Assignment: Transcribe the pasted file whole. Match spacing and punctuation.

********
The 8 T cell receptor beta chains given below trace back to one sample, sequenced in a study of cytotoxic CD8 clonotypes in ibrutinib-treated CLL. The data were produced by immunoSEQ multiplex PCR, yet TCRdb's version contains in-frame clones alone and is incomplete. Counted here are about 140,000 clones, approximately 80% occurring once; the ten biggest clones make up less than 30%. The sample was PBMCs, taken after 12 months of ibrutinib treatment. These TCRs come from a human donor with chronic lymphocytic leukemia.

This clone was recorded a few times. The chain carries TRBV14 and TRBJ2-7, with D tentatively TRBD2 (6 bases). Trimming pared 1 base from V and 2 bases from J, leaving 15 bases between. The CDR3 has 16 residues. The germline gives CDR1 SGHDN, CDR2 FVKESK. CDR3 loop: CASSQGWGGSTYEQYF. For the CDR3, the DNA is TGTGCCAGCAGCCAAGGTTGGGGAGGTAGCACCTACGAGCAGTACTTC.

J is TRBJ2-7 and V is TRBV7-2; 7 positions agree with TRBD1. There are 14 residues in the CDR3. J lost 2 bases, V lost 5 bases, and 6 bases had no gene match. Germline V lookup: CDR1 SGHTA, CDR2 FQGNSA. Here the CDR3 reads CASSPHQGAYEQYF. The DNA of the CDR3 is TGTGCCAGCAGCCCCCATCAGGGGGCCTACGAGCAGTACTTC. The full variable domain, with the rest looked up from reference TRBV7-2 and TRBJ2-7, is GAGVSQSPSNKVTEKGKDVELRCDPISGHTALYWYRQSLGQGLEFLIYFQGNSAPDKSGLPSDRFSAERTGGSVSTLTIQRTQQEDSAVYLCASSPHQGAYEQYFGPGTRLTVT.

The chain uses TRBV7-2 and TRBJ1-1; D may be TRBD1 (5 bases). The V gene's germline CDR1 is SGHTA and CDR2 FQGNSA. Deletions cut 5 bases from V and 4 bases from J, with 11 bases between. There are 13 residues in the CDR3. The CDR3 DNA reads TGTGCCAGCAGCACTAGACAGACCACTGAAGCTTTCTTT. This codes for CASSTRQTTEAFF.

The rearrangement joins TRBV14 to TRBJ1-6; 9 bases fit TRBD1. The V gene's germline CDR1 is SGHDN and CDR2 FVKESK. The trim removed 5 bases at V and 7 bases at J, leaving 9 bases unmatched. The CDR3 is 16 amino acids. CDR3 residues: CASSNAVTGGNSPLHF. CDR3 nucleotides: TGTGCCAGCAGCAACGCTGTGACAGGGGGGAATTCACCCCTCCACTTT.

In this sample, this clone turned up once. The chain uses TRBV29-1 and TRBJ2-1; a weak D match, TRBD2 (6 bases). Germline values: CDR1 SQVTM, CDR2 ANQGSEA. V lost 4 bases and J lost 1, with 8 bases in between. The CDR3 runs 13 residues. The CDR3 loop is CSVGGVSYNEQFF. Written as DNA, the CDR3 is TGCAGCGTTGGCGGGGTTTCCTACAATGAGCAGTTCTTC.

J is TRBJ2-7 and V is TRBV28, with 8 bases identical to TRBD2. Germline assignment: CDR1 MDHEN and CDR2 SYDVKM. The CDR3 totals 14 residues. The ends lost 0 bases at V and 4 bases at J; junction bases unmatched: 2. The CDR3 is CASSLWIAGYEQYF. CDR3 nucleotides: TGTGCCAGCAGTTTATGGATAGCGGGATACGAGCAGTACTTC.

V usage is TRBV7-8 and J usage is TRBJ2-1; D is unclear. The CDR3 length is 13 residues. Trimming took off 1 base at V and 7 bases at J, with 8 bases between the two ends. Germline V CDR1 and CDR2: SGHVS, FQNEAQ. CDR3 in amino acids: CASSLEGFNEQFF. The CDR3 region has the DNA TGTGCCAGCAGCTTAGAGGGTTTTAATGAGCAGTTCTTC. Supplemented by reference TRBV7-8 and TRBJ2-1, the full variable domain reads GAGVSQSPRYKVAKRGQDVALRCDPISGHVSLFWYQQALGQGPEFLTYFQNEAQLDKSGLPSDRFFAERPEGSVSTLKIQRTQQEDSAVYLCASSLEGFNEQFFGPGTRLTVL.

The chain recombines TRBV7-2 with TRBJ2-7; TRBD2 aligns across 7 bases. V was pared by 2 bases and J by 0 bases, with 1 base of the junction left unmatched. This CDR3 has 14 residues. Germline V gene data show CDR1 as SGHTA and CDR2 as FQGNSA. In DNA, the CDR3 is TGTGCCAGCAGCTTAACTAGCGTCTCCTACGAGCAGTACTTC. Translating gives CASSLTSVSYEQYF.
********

The 8 T cell receptor beta chains given below trace back to one sample, sequenced in a study of cytotoxic CD8 clonotypes in ibrutinib-treated CLL. The data were produced by immunoSEQ multiplex PCR, yet TCRdb's version contains in-frame clones alone and is incomplete. Counted here are about 140,000 clones, approximately 80% occurring once; the ten biggest clones make up less than 30%. The sample was PBMCs, taken after 12 months of ibrutinib treatment. These TCRs come from a human donor with chronic lymphocytic leukemia.

This clone was recorded a few times. The chain carries TRBV14 and TRBJ2-7, with D tentatively TRBD2 (6 bases). Trimming pared 1 base from V and 2 bases from J, leaving 15 bases between. The CDR3 has 16 residues. The germline gives CDR1 SGHDN, CDR2 FVKESK. CDR3 loop: CASSQGWGGSTYEQYF. For the CDR3, the DNA is TGTGCCAGCAGCCAAGGTTGGGGAGGTAGCACCTACGAGCAGTACTTC.

J is TRBJ2-7 and V is TRBV7-2; 7 positions agree with TRBD1. There are 14 residues in the CDR3. J lost 2 bases, V lost 5 bases, and 6 bases had no gene match. Germline V lookup: CDR1 SGHTA, CDR2 FQGNSA. Here the CDR3 reads CASSPHQGAYEQYF. The DNA of the CDR3 is TGTGCCAGCAGCCCCCATCAGGGGGCCTACGAGCAGTACTTC. The full variable domain, with the rest looked up from reference TRBV7-2 and TRBJ2-7, is GAGVSQSPSNKVTEKGKDVELRCDPISGHTALYWYRQSLGQGLEFLIYFQGNSAPDKSGLPSDRFSAERTGGSVSTLTIQRTQQEDSAVYLCASSPHQGAYEQYFGPGTRLTVT.

The chain uses TRBV7-2 and TRBJ1-1; D may be TRBD1 (5 bases). The V gene's germline CDR1 is SGHTA and CDR2 FQGNSA. Deletions cut 5 bases from V and 4 bases from J, with 11 bases between. There are 13 residues in the CDR3. The CDR3 DNA reads TGTGCCAGCAGCACTAGACAGACCACTGAAGCTTTCTTT. This codes for CASSTRQTTEAFF.

The rearrangement joins TRBV14 to TRBJ1-6; 9 bases fit TRBD1. The V gene's germline CDR1 is SGHDN and CDR2 FVKESK. The trim removed 5 bases at V and 7 bases at J, leaving 9 bases unmatched. The CDR3 is 16 amino acids. CDR3 residues: CASSNAVTGGNSPLHF. CDR3 nucleotides: TGTGCCAGCAGCAACGCTGTGACAGGGGGGAATTCACCCCTCCACTTT.

In this sample, this clone turned up once. The chain uses TRBV29-1 and TRBJ2-1; a weak D match, TRBD2 (6 bases). Germline values: CDR1 SQVTM, CDR2 ANQGSEA. V lost 4 bases and J lost 1, with 8 bases in between. The CDR3 runs 13 residues. The CDR3 loop is CSVGGVSYNEQFF. Written as DNA, the CDR3 is TGCAGCGTTGGCGGGGTTTCCTACAATGAGCAGTTCTTC.

J is TRBJ2-7 and V is TRBV28, with 8 bases identical to TRBD2. Germline assignment: CDR1 MDHEN and CDR2 SYDVKM. The CDR3 totals 14 residues. The ends lost 0 bases at V and 4 bases at J; junction bases unmatched: 2. The CDR3 is CASSLWIAGYEQYF. CDR3 nucleotides: TGTGCCAGCAGTTTATGGATAGCGGGATACGAGCAGTACTTC.

V usage is TRBV7-8 and J usage is TRBJ2-1; D is unclear. The CDR3 length is 13 residues. Trimming took off 1 base at V and 7 bases at J, with 8 bases between the two ends. Germline V CDR1 and CDR2: SGHVS, FQNEAQ. CDR3 in amino acids: CASSLEGFNEQFF. The CDR3 region has the DNA TGTGCCAGCAGCTTAGAGGGTTTTAATGAGCAGTTCTTC. Supplemented by reference TRBV7-8 and TRBJ2-1, the full variable domain reads GAGVSQSPRYKVAKRGQDVALRCDPISGHVSLFWYQQALGQGPEFLTYFQNEAQLDKSGLPSDRFFAERPEGSVSTLKIQRTQQEDSAVYLCASSLEGFNEQFFGPGTRLTVL.

The chain recombines TRBV7-2 with TRBJ2-7; TRBD2 aligns across 7 bases. V was pared by 2 bases and J by 0 bases, with 1 base of the junction left unmatched. This CDR3 has 14 residues. Germline V gene data show CDR1 as SGHTA and CDR2 as FQGNSA. In DNA, the CDR3 is TGTGCCAGCAGCTTAACTAGCGTCTCCTACGAGCAGTACTTC. Translating gives CASSLTSVSYEQYF.